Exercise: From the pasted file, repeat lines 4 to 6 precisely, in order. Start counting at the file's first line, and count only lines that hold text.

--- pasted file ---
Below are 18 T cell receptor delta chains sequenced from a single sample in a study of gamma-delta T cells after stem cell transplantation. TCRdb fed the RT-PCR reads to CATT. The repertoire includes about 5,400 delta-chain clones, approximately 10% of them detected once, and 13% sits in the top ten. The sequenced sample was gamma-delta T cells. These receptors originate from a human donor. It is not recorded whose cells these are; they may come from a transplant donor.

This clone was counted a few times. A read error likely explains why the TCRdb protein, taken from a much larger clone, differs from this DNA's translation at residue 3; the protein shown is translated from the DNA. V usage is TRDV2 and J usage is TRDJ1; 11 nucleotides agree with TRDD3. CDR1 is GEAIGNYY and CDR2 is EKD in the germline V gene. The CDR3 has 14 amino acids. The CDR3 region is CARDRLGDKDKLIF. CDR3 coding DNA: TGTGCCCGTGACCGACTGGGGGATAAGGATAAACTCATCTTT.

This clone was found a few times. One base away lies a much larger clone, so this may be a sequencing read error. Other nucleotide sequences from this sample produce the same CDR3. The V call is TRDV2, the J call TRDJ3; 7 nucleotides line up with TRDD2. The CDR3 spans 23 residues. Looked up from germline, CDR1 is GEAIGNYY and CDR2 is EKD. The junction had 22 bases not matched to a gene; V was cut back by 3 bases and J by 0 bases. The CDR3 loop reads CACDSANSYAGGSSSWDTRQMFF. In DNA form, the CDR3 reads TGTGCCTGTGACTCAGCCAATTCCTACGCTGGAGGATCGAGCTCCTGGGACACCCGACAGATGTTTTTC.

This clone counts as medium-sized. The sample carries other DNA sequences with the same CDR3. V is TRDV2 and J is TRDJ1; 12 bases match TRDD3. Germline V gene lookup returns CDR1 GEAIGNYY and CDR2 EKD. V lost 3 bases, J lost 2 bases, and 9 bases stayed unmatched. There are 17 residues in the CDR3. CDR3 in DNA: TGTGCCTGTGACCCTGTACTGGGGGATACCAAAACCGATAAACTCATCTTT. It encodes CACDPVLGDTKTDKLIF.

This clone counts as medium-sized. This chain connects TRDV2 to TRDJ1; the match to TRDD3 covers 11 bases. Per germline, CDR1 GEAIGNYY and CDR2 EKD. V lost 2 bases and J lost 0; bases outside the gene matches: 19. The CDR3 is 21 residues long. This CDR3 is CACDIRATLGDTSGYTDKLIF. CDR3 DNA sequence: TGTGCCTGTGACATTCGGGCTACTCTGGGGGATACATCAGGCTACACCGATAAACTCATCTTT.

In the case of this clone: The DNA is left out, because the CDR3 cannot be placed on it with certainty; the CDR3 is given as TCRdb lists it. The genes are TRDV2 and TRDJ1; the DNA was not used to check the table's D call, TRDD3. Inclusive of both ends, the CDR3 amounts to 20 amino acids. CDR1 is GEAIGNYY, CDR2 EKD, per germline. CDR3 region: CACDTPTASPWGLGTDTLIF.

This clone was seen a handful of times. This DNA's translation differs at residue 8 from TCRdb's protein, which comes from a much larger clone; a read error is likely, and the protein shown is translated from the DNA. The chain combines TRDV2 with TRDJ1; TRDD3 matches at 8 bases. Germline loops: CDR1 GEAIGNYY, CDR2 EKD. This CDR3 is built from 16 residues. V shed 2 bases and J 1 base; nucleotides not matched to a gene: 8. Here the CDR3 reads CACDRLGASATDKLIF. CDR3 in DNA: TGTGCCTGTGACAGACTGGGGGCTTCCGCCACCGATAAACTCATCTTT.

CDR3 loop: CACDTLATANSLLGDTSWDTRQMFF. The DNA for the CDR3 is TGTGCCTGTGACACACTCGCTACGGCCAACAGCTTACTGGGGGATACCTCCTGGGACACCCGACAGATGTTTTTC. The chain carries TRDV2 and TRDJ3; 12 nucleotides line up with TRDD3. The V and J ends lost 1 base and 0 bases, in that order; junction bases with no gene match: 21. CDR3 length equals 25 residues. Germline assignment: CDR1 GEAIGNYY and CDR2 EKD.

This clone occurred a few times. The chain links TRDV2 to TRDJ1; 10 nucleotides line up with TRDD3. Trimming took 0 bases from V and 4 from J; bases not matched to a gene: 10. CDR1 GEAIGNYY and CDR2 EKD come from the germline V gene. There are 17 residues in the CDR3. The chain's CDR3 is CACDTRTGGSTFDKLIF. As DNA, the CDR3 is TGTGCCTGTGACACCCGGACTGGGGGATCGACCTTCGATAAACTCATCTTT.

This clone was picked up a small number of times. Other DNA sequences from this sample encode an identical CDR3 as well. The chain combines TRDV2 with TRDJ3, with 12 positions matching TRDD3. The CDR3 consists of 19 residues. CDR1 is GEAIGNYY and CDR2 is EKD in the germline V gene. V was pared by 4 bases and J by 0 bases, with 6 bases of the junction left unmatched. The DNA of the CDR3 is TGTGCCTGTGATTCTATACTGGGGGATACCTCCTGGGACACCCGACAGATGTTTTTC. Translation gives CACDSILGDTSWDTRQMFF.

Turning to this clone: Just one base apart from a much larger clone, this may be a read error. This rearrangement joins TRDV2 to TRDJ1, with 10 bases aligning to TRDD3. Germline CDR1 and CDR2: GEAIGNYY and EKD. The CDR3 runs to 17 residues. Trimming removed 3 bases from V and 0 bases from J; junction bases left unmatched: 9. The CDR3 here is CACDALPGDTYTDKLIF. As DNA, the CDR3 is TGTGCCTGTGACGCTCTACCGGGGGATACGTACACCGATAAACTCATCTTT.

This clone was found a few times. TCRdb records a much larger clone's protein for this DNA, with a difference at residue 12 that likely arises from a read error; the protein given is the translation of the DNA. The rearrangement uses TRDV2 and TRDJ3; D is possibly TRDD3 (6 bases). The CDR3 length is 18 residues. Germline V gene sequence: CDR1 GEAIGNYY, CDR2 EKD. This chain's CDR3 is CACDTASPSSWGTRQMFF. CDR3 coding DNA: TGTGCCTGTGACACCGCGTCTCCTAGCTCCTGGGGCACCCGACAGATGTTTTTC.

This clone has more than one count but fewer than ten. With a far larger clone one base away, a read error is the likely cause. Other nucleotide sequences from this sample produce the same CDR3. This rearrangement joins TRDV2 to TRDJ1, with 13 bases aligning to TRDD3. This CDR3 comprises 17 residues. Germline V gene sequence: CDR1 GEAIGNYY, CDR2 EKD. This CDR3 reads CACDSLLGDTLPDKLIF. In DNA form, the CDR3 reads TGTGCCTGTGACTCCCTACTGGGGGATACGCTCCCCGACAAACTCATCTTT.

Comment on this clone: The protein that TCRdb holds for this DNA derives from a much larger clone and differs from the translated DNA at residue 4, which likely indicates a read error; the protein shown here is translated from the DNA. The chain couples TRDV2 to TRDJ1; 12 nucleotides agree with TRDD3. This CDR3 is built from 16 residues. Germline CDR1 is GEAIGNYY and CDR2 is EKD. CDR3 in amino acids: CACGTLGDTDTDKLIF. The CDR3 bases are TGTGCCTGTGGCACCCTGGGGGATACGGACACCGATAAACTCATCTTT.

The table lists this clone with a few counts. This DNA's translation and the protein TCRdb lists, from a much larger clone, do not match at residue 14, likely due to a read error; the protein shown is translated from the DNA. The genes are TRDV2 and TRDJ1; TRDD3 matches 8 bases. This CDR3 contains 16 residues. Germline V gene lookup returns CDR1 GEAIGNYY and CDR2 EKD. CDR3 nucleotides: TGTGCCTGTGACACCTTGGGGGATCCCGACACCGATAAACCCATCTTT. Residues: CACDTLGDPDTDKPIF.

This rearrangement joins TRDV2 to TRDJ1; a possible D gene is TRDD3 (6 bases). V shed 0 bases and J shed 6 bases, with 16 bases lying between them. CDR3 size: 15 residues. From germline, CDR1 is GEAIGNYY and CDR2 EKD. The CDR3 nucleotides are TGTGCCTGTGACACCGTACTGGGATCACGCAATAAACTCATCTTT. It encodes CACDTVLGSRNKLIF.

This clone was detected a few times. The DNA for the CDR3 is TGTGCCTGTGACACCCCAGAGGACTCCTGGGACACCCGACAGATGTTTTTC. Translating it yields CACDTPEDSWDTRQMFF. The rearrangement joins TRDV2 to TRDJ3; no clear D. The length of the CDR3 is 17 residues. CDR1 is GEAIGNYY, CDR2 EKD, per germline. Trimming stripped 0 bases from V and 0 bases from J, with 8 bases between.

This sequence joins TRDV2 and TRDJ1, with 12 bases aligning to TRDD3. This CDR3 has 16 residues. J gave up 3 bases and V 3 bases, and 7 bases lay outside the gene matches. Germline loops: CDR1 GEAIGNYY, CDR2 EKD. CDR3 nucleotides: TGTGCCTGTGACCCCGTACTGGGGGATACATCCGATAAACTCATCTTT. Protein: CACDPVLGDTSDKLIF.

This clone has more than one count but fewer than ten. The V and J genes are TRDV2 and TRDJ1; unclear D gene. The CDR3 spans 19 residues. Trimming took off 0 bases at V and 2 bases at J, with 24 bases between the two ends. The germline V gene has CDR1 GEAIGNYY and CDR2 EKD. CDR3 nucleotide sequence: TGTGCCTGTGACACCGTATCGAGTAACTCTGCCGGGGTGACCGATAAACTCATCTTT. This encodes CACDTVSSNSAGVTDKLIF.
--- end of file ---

This clone counts as medium-sized. The sample carries other DNA sequences with the same CDR3. V is TRDV2 and J is TRDJ1; 12 bases match TRDD3. Germline V gene lookup returns CDR1 GEAIGNYY and CDR2 EKD. V lost 3 bases, J lost 2 bases, and 9 bases stayed unmatched. There are 17 residues in the CDR3. CDR3 in DNA: TGTGCCTGTGACCCTGTACTGGGGGATACCAAAACCGATAAACTCATCTTT. It encodes CACDPVLGDTKTDKLIF.

This clone counts as medium-sized. This chain connects TRDV2 to TRDJ1; the match to TRDD3 covers 11 bases. Per germline, CDR1 GEAIGNYY and CDR2 EKD. V lost 2 bases and J lost 0; bases outside the gene matches: 19. The CDR3 is 21 residues long. This CDR3 is CACDIRATLGDTSGYTDKLIF. CDR3 DNA sequence: TGTGCCTGTGACATTCGGGCTACTCTGGGGGATACATCAGGCTACACCGATAAACTCATCTTT.

In the case of this clone: The DNA is left out, because the CDR3 cannot be placed on it with certainty; the CDR3 is given as TCRdb lists it. The genes are TRDV2 and TRDJ1; the DNA was not used to check the table's D call, TRDD3. Inclusive of both ends, the CDR3 amounts to 20 amino acids. CDR1 is GEAIGNYY, CDR2 EKD, per germline. CDR3 region: CACDTPTASPWGLGTDTLIF.